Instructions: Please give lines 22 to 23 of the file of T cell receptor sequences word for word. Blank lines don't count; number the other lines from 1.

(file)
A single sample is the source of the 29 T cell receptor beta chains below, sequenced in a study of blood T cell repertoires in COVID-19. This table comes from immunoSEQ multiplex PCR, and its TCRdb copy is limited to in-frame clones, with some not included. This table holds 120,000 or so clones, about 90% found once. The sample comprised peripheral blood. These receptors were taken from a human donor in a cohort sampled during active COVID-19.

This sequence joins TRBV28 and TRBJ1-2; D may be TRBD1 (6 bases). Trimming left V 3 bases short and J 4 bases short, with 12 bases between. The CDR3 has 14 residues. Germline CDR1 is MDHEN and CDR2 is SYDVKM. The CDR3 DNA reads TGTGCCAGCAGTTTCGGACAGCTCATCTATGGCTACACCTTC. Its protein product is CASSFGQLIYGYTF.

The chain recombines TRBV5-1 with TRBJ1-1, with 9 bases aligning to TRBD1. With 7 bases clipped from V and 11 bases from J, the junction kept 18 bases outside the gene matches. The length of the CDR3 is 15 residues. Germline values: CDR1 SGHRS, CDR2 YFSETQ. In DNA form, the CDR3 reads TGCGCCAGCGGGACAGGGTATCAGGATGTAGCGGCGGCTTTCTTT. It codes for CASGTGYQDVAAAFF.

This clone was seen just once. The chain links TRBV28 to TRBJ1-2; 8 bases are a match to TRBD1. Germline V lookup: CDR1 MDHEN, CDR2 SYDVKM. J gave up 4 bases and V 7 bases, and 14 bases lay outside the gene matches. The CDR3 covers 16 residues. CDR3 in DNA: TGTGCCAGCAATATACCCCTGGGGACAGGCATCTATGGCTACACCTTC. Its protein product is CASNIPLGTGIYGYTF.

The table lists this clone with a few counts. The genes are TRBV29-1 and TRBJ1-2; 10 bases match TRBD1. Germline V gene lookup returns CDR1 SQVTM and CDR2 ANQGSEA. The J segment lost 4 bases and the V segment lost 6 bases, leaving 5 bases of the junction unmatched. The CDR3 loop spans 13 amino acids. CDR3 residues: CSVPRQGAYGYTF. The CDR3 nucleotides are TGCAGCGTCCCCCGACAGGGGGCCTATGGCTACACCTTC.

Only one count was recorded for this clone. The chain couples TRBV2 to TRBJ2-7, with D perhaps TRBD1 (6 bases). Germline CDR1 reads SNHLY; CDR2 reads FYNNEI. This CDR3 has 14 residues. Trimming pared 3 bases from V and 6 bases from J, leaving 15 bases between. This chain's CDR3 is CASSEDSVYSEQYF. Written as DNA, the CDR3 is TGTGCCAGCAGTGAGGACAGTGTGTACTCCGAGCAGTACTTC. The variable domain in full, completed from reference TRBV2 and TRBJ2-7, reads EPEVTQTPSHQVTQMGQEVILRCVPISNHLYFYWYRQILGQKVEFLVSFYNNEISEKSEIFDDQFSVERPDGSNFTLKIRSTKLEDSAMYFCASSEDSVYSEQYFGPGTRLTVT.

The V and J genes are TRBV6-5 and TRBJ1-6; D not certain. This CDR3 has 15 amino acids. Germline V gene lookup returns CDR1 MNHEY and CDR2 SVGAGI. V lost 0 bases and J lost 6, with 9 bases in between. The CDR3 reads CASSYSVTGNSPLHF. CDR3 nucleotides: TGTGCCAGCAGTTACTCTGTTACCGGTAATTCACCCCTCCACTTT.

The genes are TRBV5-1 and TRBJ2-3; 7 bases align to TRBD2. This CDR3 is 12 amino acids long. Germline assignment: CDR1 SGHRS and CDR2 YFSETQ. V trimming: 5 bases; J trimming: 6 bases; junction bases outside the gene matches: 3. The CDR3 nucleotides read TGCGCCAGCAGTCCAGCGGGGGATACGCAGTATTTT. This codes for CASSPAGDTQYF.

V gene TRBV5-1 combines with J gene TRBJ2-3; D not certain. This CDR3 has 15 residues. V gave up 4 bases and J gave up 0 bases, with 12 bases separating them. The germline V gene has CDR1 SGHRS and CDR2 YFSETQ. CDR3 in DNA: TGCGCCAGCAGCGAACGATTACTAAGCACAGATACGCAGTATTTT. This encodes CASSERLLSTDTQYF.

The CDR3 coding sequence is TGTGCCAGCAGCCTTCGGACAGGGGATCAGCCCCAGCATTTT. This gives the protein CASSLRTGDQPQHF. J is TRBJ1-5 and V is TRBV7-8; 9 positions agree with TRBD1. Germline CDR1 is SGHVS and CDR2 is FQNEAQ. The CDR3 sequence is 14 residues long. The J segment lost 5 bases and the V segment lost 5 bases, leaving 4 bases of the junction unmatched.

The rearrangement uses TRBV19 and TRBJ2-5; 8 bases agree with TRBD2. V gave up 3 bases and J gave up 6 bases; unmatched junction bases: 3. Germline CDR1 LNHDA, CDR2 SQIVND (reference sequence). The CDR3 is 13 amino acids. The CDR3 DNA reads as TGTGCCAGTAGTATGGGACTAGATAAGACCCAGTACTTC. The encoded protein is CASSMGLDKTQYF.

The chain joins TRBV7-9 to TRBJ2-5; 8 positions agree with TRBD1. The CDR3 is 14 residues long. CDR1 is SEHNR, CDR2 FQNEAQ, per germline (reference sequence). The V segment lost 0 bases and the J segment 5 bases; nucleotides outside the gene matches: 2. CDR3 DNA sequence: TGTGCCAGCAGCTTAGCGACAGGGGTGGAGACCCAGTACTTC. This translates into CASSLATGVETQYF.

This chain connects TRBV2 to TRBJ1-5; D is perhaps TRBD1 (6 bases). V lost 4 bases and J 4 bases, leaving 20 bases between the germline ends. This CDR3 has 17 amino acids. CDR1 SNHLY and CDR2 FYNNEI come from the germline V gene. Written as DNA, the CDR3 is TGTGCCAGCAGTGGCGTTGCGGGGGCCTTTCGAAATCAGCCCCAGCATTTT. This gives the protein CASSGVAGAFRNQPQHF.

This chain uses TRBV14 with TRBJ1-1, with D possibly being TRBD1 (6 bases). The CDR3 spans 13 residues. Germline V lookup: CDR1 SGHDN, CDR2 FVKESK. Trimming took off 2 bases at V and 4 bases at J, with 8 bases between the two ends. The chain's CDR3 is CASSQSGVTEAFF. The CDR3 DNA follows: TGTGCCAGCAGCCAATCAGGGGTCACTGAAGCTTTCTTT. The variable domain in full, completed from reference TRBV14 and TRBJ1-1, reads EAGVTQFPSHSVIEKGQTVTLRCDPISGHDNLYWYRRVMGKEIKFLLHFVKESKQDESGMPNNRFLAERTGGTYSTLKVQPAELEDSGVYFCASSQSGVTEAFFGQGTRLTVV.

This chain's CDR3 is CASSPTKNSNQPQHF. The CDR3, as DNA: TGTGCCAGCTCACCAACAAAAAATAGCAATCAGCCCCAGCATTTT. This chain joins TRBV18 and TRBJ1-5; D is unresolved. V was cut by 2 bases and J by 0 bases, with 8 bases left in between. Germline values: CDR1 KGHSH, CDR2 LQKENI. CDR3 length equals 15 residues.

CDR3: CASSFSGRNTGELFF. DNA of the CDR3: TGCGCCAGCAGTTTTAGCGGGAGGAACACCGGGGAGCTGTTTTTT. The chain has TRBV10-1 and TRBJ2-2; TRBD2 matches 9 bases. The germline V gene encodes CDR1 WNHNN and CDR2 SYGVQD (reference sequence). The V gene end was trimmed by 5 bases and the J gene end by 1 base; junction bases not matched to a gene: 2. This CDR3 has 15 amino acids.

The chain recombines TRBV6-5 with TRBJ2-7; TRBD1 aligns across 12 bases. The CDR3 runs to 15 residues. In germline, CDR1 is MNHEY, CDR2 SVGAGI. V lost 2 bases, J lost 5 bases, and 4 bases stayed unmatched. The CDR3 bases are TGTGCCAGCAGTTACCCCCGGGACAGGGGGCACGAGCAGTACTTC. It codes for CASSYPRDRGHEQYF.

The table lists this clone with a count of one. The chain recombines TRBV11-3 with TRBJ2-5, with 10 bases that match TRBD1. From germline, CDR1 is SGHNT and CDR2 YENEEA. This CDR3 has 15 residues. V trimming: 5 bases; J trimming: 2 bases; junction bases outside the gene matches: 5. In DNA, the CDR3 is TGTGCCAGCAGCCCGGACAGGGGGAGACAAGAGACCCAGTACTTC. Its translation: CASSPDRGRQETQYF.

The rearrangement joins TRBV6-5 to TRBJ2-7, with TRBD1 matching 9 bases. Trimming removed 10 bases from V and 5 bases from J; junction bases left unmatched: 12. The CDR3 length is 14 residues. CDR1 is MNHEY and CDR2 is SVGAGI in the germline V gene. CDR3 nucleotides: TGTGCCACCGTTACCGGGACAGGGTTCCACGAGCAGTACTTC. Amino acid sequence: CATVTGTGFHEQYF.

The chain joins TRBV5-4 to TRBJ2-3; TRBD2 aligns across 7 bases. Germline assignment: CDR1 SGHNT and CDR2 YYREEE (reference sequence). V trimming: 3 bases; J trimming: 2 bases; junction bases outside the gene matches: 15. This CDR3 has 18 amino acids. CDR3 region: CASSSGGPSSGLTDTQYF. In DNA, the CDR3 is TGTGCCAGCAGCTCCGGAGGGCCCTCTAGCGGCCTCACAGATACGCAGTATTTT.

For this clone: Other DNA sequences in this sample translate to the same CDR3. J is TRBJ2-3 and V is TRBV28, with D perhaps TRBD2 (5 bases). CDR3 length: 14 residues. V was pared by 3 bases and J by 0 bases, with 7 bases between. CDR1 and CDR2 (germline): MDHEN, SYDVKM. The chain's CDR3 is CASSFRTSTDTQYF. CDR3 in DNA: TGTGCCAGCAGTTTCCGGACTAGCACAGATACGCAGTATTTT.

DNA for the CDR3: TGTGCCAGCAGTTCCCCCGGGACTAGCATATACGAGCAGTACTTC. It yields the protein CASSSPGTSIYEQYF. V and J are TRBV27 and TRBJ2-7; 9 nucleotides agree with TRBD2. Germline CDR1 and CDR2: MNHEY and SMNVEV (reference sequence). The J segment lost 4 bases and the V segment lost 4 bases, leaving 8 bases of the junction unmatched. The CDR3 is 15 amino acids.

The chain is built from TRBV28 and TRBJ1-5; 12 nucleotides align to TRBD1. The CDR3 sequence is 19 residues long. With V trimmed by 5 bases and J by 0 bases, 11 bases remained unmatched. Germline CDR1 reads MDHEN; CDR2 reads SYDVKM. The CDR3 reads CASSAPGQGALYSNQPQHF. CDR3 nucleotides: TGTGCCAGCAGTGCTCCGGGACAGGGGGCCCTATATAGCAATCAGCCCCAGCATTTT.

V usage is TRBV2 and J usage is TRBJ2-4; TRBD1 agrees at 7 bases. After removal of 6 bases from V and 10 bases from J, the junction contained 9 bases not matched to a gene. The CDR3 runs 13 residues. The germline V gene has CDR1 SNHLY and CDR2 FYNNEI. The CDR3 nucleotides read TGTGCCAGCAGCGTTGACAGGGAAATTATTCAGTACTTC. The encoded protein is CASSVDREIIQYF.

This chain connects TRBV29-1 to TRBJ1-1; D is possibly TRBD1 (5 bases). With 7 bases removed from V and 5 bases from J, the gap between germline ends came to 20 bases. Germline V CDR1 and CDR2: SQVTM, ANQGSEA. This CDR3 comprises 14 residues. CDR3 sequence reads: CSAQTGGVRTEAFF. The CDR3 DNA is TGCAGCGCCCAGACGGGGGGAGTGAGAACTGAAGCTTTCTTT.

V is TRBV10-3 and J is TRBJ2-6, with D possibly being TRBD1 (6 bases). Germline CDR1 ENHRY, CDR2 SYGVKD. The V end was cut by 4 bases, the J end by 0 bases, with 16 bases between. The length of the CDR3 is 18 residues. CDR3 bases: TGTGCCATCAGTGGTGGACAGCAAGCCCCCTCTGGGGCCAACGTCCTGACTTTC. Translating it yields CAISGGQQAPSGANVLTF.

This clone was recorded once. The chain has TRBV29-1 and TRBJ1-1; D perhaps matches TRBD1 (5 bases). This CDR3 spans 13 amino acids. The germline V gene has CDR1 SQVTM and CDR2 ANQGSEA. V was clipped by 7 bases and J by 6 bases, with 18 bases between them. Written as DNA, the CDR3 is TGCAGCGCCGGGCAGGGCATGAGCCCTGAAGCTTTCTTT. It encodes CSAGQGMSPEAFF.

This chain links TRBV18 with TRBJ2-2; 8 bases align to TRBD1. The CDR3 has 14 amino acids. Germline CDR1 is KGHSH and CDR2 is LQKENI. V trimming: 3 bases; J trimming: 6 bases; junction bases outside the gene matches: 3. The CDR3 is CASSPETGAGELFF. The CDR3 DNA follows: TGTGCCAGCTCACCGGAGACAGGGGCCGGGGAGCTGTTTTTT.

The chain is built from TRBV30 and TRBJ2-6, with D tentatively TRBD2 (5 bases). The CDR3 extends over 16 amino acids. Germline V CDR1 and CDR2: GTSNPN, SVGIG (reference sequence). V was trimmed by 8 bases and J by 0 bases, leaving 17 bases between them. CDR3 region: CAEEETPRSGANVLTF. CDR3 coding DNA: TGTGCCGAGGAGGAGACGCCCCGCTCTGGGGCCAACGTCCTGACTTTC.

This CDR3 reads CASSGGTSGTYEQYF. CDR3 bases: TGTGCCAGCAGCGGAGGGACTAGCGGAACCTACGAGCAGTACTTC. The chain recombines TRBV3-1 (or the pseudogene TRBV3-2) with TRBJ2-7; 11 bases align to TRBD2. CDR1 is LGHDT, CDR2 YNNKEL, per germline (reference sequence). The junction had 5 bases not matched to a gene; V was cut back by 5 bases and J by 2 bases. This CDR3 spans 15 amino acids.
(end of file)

DNA for the CDR3: TGTGCCAGCAGTTCCCCCGGGACTAGCATATACGAGCAGTACTTC. It yields the protein CASSSPGTSIYEQYF. V and J are TRBV27 and TRBJ2-7; 9 nucleotides agree with TRBD2. Germline CDR1 and CDR2: MNHEY and SMNVEV (reference sequence). The J segment lost 4 bases and the V segment lost 4 bases, leaving 8 bases of the junction unmatched. The CDR3 is 15 amino acids.

The chain is built from TRBV28 and TRBJ1-5; 12 nucleotides align to TRBD1. The CDR3 sequence is 19 residues long. With V trimmed by 5 bases and J by 0 bases, 11 bases remained unmatched. Germline CDR1 reads MDHEN; CDR2 reads SYDVKM. The CDR3 reads CASSAPGQGALYSNQPQHF. CDR3 nucleotides: TGTGCCAGCAGTGCTCCGGGACAGGGGGCCCTATATAGCAATCAGCCCCAGCATTTT.